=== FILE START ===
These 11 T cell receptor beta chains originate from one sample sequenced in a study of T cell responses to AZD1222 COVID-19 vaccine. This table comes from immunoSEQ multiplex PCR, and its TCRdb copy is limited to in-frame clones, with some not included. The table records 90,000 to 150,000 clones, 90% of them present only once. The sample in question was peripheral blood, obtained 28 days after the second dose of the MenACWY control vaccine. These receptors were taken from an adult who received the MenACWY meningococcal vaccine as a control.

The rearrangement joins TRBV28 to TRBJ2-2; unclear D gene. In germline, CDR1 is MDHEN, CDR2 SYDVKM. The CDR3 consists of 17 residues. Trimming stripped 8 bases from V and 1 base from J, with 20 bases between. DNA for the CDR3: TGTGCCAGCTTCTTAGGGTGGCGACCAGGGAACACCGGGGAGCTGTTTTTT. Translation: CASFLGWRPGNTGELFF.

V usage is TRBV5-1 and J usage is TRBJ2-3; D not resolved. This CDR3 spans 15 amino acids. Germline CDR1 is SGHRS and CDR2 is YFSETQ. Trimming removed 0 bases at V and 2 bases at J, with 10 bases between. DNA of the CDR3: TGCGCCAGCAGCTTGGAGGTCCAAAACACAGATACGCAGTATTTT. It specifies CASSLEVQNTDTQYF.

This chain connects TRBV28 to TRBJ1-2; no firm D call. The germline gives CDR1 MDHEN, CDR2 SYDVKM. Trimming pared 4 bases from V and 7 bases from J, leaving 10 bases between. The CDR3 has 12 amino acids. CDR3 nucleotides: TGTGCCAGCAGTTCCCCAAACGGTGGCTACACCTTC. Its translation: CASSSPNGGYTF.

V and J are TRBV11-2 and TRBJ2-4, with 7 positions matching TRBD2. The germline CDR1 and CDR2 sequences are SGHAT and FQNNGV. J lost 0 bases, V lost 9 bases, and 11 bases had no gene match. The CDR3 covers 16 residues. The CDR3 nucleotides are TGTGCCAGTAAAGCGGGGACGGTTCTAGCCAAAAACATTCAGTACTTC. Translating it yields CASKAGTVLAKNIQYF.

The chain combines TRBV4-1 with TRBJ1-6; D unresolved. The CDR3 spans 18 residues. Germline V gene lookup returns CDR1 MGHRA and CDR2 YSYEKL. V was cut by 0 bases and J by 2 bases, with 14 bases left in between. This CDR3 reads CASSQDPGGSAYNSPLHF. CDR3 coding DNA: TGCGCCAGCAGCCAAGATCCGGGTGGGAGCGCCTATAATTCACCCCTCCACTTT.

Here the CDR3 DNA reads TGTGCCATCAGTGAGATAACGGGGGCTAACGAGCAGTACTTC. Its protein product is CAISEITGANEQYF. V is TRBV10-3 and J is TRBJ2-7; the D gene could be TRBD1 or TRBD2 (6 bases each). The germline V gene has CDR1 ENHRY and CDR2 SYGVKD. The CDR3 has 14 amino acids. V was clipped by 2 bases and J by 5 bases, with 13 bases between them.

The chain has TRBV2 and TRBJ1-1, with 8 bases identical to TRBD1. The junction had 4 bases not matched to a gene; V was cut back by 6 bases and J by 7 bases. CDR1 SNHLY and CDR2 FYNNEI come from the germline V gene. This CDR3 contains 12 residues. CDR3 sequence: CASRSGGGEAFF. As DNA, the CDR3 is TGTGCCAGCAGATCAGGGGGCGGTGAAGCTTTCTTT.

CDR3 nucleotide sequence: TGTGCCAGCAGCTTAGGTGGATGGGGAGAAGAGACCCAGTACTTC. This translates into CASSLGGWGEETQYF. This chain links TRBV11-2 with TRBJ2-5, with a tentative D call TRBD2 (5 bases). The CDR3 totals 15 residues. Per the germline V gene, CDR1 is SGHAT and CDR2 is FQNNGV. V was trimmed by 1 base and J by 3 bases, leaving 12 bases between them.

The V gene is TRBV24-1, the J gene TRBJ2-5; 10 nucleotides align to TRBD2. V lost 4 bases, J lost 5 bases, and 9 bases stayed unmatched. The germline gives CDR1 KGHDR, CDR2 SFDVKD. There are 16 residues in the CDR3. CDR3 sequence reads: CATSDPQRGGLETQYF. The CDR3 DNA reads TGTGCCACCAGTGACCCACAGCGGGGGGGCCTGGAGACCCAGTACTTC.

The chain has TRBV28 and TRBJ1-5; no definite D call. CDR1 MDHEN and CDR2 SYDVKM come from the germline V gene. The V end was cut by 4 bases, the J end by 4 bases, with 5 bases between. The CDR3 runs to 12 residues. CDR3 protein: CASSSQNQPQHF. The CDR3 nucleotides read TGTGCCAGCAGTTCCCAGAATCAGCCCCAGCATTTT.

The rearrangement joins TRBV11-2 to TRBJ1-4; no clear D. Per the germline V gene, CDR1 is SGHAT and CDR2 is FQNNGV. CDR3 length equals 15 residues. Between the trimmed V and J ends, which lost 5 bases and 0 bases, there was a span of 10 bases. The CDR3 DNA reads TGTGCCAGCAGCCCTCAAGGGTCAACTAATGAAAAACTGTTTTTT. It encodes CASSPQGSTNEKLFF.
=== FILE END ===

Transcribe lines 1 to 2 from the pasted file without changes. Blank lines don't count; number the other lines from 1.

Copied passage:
These 11 T cell receptor beta chains originate from one sample sequenced in a study of T cell responses to AZD1222 COVID-19 vaccine. This table comes from immunoSEQ multiplex PCR, and its TCRdb copy is limited to in-frame clones, with some not included. The table records 90,000 to 150,000 clones, 90% of them present only once. The sample in question was peripheral blood, obtained 28 days after the second dose of the MenACWY control vaccine. These receptors were taken from an adult who received the MenACWY meningococcal vaccine as a control.

The rearrangement joins TRBV28 to TRBJ2-2; unclear D gene. In germline, CDR1 is MDHEN, CDR2 SYDVKM. The CDR3 consists of 17 residues. Trimming stripped 8 bases from V and 1 base from J, with 20 bases between. DNA for the CDR3: TGTGCCAGCTTCTTAGGGTGGCGACCAGGGAACACCGGGGAGCTGTTTTTT. Translation: CASFLGWRPGNTGELFF.